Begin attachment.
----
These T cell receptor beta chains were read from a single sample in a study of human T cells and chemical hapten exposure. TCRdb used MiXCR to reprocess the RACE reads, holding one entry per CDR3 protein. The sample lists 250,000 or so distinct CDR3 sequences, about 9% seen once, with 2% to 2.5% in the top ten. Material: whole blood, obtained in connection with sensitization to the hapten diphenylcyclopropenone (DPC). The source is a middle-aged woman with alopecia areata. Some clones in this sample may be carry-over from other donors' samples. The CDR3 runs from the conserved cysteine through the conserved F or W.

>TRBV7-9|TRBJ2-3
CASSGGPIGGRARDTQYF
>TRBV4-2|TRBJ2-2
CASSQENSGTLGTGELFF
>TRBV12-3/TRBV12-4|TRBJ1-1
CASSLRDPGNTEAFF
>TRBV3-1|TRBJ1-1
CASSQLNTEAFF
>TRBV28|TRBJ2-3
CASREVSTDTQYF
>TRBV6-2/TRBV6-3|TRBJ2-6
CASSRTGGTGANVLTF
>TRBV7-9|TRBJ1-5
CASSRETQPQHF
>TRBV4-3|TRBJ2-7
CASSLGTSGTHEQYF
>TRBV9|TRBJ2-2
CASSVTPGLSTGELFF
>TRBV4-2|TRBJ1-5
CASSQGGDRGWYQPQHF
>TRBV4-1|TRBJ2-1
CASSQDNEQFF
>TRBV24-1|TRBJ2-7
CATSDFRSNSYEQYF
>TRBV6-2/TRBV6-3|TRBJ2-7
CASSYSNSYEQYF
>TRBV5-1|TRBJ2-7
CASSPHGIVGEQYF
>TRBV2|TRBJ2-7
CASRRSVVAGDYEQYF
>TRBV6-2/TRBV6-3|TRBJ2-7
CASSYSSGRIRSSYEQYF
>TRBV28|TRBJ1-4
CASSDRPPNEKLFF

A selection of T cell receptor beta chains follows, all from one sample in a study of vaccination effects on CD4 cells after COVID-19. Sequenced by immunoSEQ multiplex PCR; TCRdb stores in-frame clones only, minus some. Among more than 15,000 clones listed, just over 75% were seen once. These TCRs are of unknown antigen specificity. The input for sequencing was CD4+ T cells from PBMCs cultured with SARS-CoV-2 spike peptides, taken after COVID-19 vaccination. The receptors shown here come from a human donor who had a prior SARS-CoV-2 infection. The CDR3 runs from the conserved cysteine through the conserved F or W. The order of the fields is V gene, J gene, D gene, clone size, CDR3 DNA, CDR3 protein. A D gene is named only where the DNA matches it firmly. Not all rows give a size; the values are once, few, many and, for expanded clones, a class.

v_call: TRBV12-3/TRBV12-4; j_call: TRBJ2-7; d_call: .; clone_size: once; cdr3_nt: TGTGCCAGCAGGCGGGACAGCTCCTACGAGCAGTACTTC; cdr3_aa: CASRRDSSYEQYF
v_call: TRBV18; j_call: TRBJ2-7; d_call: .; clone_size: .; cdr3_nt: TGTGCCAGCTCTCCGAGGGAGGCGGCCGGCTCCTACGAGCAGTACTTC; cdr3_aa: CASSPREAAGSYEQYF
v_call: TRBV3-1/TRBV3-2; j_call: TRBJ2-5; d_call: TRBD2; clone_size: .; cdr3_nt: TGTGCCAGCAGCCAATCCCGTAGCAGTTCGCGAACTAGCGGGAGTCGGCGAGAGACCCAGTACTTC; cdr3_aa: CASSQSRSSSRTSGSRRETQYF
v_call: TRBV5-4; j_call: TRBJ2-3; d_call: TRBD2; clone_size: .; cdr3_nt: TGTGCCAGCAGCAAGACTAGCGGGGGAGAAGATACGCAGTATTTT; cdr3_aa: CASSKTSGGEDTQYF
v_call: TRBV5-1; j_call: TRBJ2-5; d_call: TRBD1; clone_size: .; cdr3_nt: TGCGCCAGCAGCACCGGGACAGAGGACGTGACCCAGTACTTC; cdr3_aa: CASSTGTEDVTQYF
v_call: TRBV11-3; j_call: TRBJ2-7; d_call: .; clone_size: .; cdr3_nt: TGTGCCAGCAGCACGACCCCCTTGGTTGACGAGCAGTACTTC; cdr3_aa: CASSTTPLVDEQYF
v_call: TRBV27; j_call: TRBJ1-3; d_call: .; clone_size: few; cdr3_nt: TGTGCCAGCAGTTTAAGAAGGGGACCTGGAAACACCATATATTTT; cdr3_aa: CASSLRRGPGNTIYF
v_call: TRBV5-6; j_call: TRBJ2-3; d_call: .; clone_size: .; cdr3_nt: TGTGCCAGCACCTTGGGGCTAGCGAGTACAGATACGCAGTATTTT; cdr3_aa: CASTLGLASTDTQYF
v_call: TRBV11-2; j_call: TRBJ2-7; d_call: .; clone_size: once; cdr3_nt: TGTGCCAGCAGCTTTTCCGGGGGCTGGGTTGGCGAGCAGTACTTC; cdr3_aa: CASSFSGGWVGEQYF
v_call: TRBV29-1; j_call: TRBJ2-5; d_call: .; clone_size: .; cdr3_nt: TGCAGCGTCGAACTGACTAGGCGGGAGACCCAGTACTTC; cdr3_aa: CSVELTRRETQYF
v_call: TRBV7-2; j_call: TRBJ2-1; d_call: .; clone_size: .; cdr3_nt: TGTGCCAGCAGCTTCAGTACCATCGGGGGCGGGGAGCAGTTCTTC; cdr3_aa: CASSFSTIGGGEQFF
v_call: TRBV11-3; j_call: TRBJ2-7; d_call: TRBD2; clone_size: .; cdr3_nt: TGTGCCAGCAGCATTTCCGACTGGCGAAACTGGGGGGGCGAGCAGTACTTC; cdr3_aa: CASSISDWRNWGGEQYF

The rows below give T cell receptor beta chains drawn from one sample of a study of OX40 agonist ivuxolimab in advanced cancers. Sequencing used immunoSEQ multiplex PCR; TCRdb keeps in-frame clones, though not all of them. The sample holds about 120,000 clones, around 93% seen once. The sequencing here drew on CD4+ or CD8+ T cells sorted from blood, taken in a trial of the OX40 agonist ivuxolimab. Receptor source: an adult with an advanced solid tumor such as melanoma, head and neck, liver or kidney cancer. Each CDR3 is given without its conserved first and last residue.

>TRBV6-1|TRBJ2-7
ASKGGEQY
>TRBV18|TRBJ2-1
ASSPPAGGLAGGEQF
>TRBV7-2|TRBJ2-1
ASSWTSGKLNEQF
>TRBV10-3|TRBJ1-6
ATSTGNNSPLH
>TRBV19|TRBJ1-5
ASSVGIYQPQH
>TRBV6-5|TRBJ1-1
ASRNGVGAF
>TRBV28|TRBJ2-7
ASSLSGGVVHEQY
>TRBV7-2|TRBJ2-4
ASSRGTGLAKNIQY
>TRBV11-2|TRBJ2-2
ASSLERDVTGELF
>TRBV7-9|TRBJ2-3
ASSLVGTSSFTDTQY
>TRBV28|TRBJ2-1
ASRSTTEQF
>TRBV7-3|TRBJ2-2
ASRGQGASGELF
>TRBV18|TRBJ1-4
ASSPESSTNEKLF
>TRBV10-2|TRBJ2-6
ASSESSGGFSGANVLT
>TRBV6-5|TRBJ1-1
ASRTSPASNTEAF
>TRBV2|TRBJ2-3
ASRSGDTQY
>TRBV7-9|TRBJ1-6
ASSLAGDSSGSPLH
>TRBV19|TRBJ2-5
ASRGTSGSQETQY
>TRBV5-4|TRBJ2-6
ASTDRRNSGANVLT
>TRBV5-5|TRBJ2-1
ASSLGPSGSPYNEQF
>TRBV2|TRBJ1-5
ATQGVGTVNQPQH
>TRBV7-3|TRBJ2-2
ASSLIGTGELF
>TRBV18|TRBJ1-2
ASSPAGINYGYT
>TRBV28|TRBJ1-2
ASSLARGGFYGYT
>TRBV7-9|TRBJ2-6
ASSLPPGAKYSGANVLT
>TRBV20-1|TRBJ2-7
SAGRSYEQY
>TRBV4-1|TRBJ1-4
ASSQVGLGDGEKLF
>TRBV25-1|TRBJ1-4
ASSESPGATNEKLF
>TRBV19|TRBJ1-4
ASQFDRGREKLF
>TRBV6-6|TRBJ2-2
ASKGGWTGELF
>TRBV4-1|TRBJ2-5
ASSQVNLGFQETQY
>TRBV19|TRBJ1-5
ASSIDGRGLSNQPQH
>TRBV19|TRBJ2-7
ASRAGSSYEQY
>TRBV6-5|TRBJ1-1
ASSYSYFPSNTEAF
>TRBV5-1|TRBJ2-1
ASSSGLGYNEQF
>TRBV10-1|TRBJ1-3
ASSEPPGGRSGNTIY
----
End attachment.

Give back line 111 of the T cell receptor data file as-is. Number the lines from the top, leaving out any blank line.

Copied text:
ASSQVNLGFQETQY